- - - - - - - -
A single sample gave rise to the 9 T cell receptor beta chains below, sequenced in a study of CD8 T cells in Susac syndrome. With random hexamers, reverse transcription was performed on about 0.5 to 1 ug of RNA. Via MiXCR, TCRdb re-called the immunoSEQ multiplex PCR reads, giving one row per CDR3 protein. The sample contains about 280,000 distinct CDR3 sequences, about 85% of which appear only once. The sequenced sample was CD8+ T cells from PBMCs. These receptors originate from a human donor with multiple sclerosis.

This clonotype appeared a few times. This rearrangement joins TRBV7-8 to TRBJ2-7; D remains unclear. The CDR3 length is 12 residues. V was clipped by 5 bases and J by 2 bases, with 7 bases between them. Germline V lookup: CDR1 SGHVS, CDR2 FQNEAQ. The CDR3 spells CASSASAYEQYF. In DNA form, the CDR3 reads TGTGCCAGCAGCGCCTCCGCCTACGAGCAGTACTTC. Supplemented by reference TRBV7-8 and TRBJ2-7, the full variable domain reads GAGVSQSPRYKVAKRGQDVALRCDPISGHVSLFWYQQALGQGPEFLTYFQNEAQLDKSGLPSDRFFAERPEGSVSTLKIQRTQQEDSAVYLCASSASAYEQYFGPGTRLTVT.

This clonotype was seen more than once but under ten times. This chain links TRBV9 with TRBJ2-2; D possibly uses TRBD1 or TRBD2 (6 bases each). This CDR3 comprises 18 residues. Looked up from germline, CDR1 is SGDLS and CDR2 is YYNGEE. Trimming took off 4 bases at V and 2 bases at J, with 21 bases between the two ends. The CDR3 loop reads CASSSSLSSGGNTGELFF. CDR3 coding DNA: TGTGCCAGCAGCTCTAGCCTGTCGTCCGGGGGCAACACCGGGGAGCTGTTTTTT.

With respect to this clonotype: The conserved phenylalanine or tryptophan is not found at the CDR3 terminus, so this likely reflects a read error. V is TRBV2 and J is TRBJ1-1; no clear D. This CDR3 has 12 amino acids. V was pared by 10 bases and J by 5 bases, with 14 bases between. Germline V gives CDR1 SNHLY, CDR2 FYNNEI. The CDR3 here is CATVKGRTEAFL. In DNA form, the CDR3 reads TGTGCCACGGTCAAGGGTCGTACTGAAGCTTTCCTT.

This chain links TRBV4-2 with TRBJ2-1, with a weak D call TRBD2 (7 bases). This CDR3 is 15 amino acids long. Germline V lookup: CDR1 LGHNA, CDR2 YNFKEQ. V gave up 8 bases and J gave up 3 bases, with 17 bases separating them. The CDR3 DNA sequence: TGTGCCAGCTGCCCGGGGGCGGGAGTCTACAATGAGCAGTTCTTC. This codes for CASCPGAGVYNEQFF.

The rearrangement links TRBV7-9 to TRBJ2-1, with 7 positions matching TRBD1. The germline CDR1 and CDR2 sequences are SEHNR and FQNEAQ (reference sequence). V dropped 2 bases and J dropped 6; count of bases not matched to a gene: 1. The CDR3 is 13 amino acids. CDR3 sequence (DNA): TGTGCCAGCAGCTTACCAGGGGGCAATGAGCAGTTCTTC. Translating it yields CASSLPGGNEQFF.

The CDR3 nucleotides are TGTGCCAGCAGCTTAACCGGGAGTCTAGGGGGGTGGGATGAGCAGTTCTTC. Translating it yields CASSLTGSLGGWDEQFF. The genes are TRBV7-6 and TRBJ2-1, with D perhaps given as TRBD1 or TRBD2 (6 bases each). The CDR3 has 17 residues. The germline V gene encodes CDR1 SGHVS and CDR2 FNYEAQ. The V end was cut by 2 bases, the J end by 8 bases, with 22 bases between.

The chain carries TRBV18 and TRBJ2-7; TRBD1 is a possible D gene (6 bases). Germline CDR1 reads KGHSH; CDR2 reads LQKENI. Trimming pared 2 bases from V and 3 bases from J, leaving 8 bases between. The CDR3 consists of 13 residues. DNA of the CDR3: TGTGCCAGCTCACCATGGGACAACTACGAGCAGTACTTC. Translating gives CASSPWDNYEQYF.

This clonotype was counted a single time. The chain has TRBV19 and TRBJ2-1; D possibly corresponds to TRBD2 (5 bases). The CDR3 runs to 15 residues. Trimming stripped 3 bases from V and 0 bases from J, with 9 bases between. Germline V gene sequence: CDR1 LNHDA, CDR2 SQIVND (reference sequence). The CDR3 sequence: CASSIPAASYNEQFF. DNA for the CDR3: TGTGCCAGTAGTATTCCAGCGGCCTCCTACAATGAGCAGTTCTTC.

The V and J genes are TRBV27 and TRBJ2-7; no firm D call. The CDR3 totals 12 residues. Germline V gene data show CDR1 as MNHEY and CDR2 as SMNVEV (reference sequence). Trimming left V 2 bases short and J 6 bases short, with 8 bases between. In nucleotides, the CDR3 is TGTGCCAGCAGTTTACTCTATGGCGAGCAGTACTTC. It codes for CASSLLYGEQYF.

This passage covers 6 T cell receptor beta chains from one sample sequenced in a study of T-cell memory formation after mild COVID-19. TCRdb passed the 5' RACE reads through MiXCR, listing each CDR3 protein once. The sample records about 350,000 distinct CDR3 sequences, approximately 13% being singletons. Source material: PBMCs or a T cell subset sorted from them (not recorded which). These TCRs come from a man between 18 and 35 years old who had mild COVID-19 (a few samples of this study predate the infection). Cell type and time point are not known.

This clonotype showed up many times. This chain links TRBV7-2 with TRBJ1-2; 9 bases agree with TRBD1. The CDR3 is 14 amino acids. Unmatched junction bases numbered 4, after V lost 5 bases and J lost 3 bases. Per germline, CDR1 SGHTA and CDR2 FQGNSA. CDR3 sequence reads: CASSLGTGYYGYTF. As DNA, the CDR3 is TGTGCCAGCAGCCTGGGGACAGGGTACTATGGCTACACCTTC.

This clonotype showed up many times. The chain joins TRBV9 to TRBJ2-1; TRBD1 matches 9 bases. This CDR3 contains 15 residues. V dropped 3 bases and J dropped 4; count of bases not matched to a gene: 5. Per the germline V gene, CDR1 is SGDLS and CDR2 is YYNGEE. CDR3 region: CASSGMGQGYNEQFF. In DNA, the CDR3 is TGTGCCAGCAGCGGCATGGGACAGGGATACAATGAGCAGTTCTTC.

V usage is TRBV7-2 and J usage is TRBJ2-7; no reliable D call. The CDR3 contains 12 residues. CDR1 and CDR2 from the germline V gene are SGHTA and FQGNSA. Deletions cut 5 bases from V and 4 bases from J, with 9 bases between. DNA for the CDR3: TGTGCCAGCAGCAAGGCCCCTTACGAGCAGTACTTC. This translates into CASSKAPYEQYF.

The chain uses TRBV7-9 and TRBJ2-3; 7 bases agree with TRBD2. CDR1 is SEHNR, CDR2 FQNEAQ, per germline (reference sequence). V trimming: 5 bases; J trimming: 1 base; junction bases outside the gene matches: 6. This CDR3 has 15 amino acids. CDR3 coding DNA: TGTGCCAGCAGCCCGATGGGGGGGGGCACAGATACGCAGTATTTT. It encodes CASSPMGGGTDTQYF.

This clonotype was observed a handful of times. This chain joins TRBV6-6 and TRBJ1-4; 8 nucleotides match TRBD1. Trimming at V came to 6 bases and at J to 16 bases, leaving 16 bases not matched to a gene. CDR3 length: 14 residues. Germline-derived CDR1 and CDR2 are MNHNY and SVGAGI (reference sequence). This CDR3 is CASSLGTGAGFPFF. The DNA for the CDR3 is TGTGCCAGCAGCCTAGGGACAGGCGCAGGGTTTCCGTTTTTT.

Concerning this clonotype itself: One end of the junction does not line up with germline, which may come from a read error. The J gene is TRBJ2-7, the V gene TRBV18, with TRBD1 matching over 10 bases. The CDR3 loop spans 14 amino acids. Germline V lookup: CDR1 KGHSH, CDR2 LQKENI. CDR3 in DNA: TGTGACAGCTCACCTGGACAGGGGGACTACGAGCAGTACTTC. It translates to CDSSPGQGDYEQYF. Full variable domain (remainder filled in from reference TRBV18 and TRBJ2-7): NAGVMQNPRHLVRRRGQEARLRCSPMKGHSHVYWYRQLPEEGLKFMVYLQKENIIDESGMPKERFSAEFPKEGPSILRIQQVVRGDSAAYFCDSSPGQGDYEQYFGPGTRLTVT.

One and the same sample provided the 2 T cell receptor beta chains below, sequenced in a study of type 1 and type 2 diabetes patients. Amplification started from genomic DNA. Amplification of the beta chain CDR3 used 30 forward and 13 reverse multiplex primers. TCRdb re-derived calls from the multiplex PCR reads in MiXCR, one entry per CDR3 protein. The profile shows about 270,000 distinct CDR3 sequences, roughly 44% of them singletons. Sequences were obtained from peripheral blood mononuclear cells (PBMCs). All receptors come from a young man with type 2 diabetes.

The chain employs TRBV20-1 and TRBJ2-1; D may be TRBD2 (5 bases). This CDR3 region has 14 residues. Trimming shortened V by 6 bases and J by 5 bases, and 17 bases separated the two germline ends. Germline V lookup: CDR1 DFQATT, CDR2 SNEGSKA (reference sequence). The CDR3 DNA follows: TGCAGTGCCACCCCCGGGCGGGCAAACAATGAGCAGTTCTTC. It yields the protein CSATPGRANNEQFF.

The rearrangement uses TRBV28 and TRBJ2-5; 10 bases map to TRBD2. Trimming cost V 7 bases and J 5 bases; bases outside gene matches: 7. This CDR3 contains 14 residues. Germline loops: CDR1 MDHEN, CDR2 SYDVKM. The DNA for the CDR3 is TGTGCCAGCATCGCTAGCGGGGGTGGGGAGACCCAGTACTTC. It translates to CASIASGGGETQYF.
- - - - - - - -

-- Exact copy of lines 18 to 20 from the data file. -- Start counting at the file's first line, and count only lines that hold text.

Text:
One and the same sample provided the 2 T cell receptor beta chains below, sequenced in a study of type 1 and type 2 diabetes patients. Amplification started from genomic DNA. Amplification of the beta chain CDR3 used 30 forward and 13 reverse multiplex primers. TCRdb re-derived calls from the multiplex PCR reads in MiXCR, one entry per CDR3 protein. The profile shows about 270,000 distinct CDR3 sequences, roughly 44% of them singletons. Sequences were obtained from peripheral blood mononuclear cells (PBMCs). All receptors come from a young man with type 2 diabetes.

The chain employs TRBV20-1 and TRBJ2-1; D may be TRBD2 (5 bases). This CDR3 region has 14 residues. Trimming shortened V by 6 bases and J by 5 bases, and 17 bases separated the two germline ends. Germline V lookup: CDR1 DFQATT, CDR2 SNEGSKA (reference sequence). The CDR3 DNA follows: TGCAGTGCCACCCCCGGGCGGGCAAACAATGAGCAGTTCTTC. It yields the protein CSATPGRANNEQFF.

The rearrangement uses TRBV28 and TRBJ2-5; 10 bases map to TRBD2. Trimming cost V 7 bases and J 5 bases; bases outside gene matches: 7. This CDR3 contains 14 residues. Germline loops: CDR1 MDHEN, CDR2 SYDVKM. The DNA for the CDR3 is TGTGCCAGCATCGCTAGCGGGGGTGGGGAGACCCAGTACTTC. It translates to CASIASGGGETQYF.